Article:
Thanks for the info. I also found those but only at CARID.com whose custom service I am not sure about.They are $20 more each than the PPVs too. Now I have bought both the stock and PPV struts from Amazon, one of them will need to go back and you guessed it right . I want to try something different from stock.There is also one other strut option for those that want a close to oem ride. Peddlers makes a Black gas charged strut and shock for stock replacement. They are close to the FE3 and ride better than PPVs. Also slightly less than PPVs too
Thanks for your suggestion JCM. I am trying to stay away from cutting and drilling right now since I don't have the right tools and space. I do want to do these things eventually but I want to do them right with the right tools. For educational purpose, what's the benefit replacing the cartridge?WC - if you are able to replace the struts yourself, then replacing the cartridge is an option. To some it's intimidating, really it's non-issue. Make a cut near top, plenty of threads detailing location and drill hole in bottom. This will give you adjustability for ride comfort. google 8641-1506SPORT
sounds very much doable! That means I will need to buy the koni one just for the cartridge right? With this method I can pretty much use any cartridge that's not too thick and at about the same length. good idea, I never thought of that, because I have never done ANY work on struts until 2 days ago lol. I will keep it in mind for future projects. Thanks!All struts have a cartridge that is the actual shock absorber. Today, many are integrated with the mount and spring perch , the strut held in place with a crimp or spot weld. For the koni, you cut off the crimp, pull the cartridge out and replace. Drill hole in the bottom and run a bolt into the strut to hold in place. No special tools needed - hacksaw and generic drill.
Looks intimidating but Super Easy to do!All struts have a cartridge that is the actual shock absorber. Today, many are integrated with the mount and spring perch , the strut held in place with a crimp or spot weld. For the koni, you cut off the crimp, pull the cartridge out and replace. Drill hole in the bottom and run a bolt into the strut to hold in place. No special tools needed - hacksaw and generic drill.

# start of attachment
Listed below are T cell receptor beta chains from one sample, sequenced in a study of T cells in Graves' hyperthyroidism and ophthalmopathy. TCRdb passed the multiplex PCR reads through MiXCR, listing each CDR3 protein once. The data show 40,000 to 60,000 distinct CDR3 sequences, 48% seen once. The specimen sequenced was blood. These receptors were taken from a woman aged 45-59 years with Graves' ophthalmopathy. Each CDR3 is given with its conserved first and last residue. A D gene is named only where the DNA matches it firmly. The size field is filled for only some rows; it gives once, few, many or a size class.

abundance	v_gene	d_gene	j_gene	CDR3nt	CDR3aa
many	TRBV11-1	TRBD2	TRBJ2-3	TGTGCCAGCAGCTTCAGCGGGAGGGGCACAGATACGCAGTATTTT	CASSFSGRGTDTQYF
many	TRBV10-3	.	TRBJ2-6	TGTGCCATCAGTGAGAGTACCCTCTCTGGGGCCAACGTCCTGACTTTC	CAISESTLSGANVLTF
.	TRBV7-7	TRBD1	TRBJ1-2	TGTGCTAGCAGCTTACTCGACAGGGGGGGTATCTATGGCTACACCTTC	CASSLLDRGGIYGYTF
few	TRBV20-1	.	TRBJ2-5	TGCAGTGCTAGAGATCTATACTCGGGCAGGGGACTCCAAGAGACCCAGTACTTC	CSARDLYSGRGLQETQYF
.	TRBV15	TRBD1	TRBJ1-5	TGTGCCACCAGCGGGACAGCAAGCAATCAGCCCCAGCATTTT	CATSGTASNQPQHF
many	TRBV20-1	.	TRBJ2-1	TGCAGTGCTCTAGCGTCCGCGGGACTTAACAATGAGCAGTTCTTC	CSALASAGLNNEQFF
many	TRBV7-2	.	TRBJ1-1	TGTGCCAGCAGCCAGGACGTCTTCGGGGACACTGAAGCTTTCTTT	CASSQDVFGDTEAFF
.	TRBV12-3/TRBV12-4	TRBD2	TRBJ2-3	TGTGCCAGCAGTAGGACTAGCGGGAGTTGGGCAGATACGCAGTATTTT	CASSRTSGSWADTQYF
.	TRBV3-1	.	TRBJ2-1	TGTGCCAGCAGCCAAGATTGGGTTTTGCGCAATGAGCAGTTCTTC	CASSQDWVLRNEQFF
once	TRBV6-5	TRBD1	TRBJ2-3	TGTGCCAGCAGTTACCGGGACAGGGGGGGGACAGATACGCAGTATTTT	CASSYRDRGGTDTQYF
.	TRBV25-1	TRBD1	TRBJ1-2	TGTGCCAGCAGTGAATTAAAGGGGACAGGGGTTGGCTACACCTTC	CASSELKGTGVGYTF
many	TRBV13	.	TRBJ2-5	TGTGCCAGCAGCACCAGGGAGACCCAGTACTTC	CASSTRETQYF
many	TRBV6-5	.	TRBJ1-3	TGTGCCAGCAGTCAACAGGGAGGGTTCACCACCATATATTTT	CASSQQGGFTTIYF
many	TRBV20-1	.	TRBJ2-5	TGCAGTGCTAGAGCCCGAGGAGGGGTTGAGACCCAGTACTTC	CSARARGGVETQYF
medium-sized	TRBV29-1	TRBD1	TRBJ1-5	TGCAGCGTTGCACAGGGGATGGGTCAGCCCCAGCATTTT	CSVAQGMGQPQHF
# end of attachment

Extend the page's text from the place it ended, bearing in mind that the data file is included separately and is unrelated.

Final Update:Update: while I am just waiting for parts and a little warmer weather, I raised the car multiple times to inspect. I don't see anything wrong besides the gap shown, but the clicking noise went away every time I raised the car. I tried to push the front down to see how the struts are doing but it's either I am too light or the struts are solid--the car doesn't seem to budge. Maybe a little but definitely no oscillations. It feels tight. Maybe I am lucky and the struts are still good after 11 years and 80k miles or it's completely dead lol. I will update more after this weekend hopefully.
Save those old struts. Perfect for the Koni inserts.Final Update:
I got the two PPV shocks in my G8 now. The drive seems fine for now.
The job still took me 4 hours--I was expecting 2 hours after I changed the mount last week. Oh well, I am glad it is done now. Left stock shock was leaking and oily, right one is ok. See picture for comparison.
A couple hiccups:
1.finding the the right lineup between the spring and the strut. I have seen people talking about marking all the positions but I didn't quite understand why until I need to install it myself. Basically both the shock and spring have angles at the bottom, if they are not lined up correctly, the stem of the shock and the top plate will be in a weird angle and the top mount wont be able to 'sit' flush with the plate. So I was spinning the shock, thus the bottom plate, until I see the top mount fell flush with the top plate. As expected the notch of top plate would point to the engine when the assembly is mounted back. It is not 100% accurate but roughly right. I tried to mark the spring with the notch of the old shock, but either the ppv shock has different angle or I already messed it up last time when I installed the mount. Feel pretty confident this time.
2.torquing the clevis nuts. Someone said 63fp then 74fp then 90*( I assumed 90 degree). But the bag that holds the new nuts says 85fp then 100fp then 90 degree. The problem is with the hub raised to the ride height, it's hard to torque it to that high not to mention another 90 degrees. It would be much better to have a helper to hold the 19mm wrench. Anyway I torqued it basically as much I could. I think it's probably OK with the new nuts and blue locktite.
Other than these, it was a smooth job. Thanks a lot for all the inputs guys. See you next project!